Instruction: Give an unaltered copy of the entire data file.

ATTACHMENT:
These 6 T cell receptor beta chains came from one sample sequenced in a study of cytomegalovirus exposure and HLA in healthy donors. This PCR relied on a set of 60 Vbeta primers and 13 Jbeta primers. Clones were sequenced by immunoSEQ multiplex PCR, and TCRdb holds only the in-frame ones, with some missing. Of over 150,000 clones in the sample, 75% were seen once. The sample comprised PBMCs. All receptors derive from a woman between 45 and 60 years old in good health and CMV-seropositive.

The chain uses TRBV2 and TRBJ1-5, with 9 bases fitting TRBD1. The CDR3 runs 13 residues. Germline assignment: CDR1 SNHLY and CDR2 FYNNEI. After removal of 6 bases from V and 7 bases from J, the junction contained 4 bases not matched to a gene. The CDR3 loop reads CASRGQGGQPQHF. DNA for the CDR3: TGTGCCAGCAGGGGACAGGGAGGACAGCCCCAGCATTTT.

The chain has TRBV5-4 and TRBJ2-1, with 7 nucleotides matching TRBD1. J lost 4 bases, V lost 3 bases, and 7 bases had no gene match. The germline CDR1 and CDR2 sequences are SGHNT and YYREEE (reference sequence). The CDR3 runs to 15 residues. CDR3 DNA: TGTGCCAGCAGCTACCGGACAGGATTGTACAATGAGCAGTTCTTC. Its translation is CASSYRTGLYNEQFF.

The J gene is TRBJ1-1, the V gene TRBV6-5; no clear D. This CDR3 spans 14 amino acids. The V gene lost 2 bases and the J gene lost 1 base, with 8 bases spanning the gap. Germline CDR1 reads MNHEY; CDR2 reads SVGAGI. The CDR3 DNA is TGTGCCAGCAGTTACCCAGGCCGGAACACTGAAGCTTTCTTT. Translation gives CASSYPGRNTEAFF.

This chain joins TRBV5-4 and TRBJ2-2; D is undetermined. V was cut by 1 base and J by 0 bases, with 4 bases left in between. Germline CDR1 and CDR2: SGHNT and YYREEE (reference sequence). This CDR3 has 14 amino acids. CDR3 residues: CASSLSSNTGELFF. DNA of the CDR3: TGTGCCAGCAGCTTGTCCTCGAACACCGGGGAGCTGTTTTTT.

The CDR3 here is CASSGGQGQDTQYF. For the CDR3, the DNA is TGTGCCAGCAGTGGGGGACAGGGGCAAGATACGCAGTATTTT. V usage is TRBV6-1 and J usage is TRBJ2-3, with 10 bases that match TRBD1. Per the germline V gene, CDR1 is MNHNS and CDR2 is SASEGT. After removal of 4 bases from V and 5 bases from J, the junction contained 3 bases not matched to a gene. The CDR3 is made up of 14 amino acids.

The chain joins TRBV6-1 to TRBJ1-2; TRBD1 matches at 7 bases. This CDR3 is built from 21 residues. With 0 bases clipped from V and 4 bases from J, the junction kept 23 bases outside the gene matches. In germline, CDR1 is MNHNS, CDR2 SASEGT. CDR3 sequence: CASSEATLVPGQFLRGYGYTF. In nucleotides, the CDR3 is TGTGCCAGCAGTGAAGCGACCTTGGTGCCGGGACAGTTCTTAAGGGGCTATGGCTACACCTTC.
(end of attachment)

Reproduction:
These 6 T cell receptor beta chains came from one sample sequenced in a study of cytomegalovirus exposure and HLA in healthy donors. This PCR relied on a set of 60 Vbeta primers and 13 Jbeta primers. Clones were sequenced by immunoSEQ multiplex PCR, and TCRdb holds only the in-frame ones, with some missing. Of over 150,000 clones in the sample, 75% were seen once. The sample comprised PBMCs. All receptors derive from a woman between 45 and 60 years old in good health and CMV-seropositive.

The chain uses TRBV2 and TRBJ1-5, with 9 bases fitting TRBD1. The CDR3 runs 13 residues. Germline assignment: CDR1 SNHLY and CDR2 FYNNEI. After removal of 6 bases from V and 7 bases from J, the junction contained 4 bases not matched to a gene. The CDR3 loop reads CASRGQGGQPQHF. DNA for the CDR3: TGTGCCAGCAGGGGACAGGGAGGACAGCCCCAGCATTTT.

The chain has TRBV5-4 and TRBJ2-1, with 7 nucleotides matching TRBD1. J lost 4 bases, V lost 3 bases, and 7 bases had no gene match. The germline CDR1 and CDR2 sequences are SGHNT and YYREEE (reference sequence). The CDR3 runs to 15 residues. CDR3 DNA: TGTGCCAGCAGCTACCGGACAGGATTGTACAATGAGCAGTTCTTC. Its translation is CASSYRTGLYNEQFF.

The J gene is TRBJ1-1, the V gene TRBV6-5; no clear D. This CDR3 spans 14 amino acids. The V gene lost 2 bases and the J gene lost 1 base, with 8 bases spanning the gap. Germline CDR1 reads MNHEY; CDR2 reads SVGAGI. The CDR3 DNA is TGTGCCAGCAGTTACCCAGGCCGGAACACTGAAGCTTTCTTT. Translation gives CASSYPGRNTEAFF.

This chain joins TRBV5-4 and TRBJ2-2; D is undetermined. V was cut by 1 base and J by 0 bases, with 4 bases left in between. Germline CDR1 and CDR2: SGHNT and YYREEE (reference sequence). This CDR3 has 14 amino acids. CDR3 residues: CASSLSSNTGELFF. DNA of the CDR3: TGTGCCAGCAGCTTGTCCTCGAACACCGGGGAGCTGTTTTTT.

The CDR3 here is CASSGGQGQDTQYF. For the CDR3, the DNA is TGTGCCAGCAGTGGGGGACAGGGGCAAGATACGCAGTATTTT. V usage is TRBV6-1 and J usage is TRBJ2-3, with 10 bases that match TRBD1. Per the germline V gene, CDR1 is MNHNS and CDR2 is SASEGT. After removal of 4 bases from V and 5 bases from J, the junction contained 3 bases not matched to a gene. The CDR3 is made up of 14 amino acids.

The chain joins TRBV6-1 to TRBJ1-2; TRBD1 matches at 7 bases. This CDR3 is built from 21 residues. With 0 bases clipped from V and 4 bases from J, the junction kept 23 bases outside the gene matches. In germline, CDR1 is MNHNS, CDR2 SASEGT. CDR3 sequence: CASSEATLVPGQFLRGYGYTF. In nucleotides, the CDR3 is TGTGCCAGCAGTGAAGCGACCTTGGTGCCGGGACAGTTCTTAAGGGGCTATGGCTACACCTTC.